Judicial Performance

Empirical Measures of Judicial Performance:

A Florida State University Law Review Symposium Issue

The availability of data on the judiciary presents a fertile opportunity for the empirical study of judges and courts. In the political realm, claims of merit are regularly made in the process of vetting judicial appointments, but these claims are rarely evaluated against the empirical evidence. One of the more provocative studies of the topic, by Professors Stephen J. Choi and Mitu Gulati, argues that the availability of data and techniques for study of judges should give rise to a tournament of judges, in which promotions to the U.S. Supreme Court consider quantitative measures, as well as qualitative claims, of merit.1 Inspired by efforts such as Choi and Gulati's, the editors of Florida State University Law Review will devote an entire issue of an upcoming volume to essays and articles that address the topic of empirical measures of judicial performance.

Papers published in the symposium issue are expected to address the following questions:

-Is it appropriate to measure and rank judicial performance?

-How should one do these measurements?

-What would be the incentive effects of doing this?

Contributions are expected to be in the range of 30 double-spaced pages. Papers should be received by September 1, 2004. It is expected that this symposium issue will be published in Spring 2005.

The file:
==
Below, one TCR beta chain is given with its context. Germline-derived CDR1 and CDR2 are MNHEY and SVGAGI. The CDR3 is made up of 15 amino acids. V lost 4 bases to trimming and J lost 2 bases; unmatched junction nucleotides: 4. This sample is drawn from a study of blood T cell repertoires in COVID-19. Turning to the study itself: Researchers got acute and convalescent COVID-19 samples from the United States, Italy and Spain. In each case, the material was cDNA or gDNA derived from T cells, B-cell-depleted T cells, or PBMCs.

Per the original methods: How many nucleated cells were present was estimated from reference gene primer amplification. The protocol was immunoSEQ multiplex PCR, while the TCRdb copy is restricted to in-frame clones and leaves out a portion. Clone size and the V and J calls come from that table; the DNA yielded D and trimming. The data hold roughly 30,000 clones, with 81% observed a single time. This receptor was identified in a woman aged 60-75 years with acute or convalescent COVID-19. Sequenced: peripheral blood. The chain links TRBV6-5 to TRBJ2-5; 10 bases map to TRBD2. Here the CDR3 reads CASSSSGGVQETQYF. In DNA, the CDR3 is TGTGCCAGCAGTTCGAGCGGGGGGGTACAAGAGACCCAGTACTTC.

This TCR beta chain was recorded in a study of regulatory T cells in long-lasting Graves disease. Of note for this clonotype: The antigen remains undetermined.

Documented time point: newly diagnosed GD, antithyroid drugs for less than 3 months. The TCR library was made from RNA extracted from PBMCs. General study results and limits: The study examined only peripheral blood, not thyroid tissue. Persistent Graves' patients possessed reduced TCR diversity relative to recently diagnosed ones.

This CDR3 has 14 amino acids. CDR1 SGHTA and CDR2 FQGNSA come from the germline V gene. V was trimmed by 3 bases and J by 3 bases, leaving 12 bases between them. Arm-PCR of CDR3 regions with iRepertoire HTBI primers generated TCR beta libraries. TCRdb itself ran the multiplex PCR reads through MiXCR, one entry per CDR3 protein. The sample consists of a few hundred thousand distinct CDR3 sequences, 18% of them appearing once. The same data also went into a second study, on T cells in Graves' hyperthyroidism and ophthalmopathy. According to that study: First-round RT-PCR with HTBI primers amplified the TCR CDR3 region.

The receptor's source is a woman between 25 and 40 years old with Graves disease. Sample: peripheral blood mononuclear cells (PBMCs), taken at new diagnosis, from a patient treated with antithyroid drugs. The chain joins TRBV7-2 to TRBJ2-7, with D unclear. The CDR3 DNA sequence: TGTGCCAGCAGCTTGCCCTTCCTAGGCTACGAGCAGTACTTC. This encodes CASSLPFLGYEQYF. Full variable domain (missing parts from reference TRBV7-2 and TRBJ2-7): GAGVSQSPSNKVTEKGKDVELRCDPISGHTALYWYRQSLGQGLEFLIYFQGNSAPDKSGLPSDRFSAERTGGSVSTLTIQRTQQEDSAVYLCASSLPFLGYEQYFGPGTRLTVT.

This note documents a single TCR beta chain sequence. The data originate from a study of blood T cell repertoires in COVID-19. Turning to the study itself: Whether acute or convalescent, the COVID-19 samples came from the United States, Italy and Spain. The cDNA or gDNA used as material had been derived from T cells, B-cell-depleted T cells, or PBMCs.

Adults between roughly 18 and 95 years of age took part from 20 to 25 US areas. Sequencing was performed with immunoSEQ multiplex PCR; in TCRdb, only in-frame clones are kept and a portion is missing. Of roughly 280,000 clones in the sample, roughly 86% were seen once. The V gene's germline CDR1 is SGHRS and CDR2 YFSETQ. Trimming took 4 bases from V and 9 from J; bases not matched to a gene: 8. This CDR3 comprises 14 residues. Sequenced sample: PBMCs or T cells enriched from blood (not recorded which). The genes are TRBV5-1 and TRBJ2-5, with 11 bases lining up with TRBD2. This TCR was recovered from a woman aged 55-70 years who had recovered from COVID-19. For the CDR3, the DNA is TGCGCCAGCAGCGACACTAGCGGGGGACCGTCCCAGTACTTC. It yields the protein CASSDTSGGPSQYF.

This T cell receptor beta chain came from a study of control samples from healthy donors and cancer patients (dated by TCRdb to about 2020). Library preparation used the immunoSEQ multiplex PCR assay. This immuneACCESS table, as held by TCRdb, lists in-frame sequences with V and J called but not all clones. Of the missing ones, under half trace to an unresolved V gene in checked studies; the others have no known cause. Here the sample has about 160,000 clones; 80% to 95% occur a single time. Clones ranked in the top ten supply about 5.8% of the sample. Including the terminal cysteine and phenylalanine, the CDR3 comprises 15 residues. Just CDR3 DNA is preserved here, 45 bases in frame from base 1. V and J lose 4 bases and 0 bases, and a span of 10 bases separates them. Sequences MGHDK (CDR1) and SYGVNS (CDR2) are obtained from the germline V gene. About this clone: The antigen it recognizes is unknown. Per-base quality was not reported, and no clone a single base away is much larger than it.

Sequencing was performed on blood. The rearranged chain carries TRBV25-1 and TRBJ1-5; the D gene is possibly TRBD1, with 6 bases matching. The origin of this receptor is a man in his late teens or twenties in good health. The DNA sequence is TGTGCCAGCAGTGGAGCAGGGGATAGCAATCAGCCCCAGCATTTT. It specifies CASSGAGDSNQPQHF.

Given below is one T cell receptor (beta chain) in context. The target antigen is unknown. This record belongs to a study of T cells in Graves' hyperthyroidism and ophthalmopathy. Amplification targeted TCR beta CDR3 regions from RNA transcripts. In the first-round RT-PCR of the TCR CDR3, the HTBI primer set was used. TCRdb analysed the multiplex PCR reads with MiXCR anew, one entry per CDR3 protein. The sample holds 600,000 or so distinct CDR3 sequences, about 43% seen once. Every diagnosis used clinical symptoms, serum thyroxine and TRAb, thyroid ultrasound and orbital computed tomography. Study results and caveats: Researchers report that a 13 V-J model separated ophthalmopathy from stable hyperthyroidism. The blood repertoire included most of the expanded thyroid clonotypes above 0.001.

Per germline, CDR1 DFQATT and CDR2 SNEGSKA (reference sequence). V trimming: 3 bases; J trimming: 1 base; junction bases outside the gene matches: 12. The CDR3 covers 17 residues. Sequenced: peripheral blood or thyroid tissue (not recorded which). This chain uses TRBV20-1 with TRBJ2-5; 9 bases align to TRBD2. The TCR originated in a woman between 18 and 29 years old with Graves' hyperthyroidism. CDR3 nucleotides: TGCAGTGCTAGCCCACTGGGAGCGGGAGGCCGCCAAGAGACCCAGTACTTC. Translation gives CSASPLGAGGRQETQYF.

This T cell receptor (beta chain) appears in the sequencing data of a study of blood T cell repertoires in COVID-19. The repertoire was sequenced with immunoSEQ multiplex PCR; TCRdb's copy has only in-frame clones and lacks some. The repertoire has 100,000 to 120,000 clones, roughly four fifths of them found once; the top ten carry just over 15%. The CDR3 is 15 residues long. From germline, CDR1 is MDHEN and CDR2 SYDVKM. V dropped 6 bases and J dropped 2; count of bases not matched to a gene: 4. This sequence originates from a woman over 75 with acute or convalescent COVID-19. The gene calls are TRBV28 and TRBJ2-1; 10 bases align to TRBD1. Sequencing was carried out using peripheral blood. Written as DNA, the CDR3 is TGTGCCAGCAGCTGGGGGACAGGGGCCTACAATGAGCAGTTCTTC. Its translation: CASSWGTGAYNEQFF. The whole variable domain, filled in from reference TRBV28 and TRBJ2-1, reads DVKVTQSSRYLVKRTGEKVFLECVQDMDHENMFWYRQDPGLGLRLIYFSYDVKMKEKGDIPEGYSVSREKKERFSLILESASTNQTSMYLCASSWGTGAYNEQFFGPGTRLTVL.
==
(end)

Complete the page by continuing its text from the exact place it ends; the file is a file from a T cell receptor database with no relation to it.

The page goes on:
Contributors:

Mita Bhattacharya & Russell Smyth, Monash University Department of Economics

James J. Brudney, Ohio State University College of Law

The Honorable Jay Bybee, U.S. Court of Appeals for the Ninth Circuit

Stephen Choi & Mitu Gulati, Boalt Hall School of Law -- UC Berkeley & Georgetown University Law Center

Brannon Denning, Samford University, Cumberland School of Law

Lee Epstein & Nancy Staudt, Washington University-St. Louis School of Law

Daniel Farber, Boalt Hall School of Law -- UC Berkeley

Tracey George, Northwestern University School of Law

Michael Gerhardt, William & Mary School of Law

Steven Gey, Florida State University College of Law

Steven Goldberg, Georgetown University Law Center

John V. Orth, University of North Carolina School of Law

The Honorable Richard Posner, U.S. Court of Appeals for the Seventh Circuit

B.J. Priester, Florida State University College of Law

Jim Rossi, Florida State University College of Law

The Honorable Bruce Selya, U.S. Court of Appeals for the First Circuit

Michael Solimine, University of Cinncinatti School of Law

Lawrence Solum, University of San Diego School of Law

Ahmed Taha, Wake Forest University School of Law

David Vladeck, Georgetown University Law Center

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1     Choi and Gulati raise the issue in their article A Tournament of Judges?, forthcoming in CALIFORNIA Law Review (Jan. 2004). In a more recent article, Choi and Gulati present the empirical results of their tournament for federal appellate judges. For an earlier empirical study focusing on citation of federal appellate judges, see William M. Landes, Lawrence Lessig & Michael E. Solimine, Judicial Influence: A Citation Study of Federal Courts of Appeals Judges, 27 JOURNAL OF LEGAL STUDIES 271 (1998).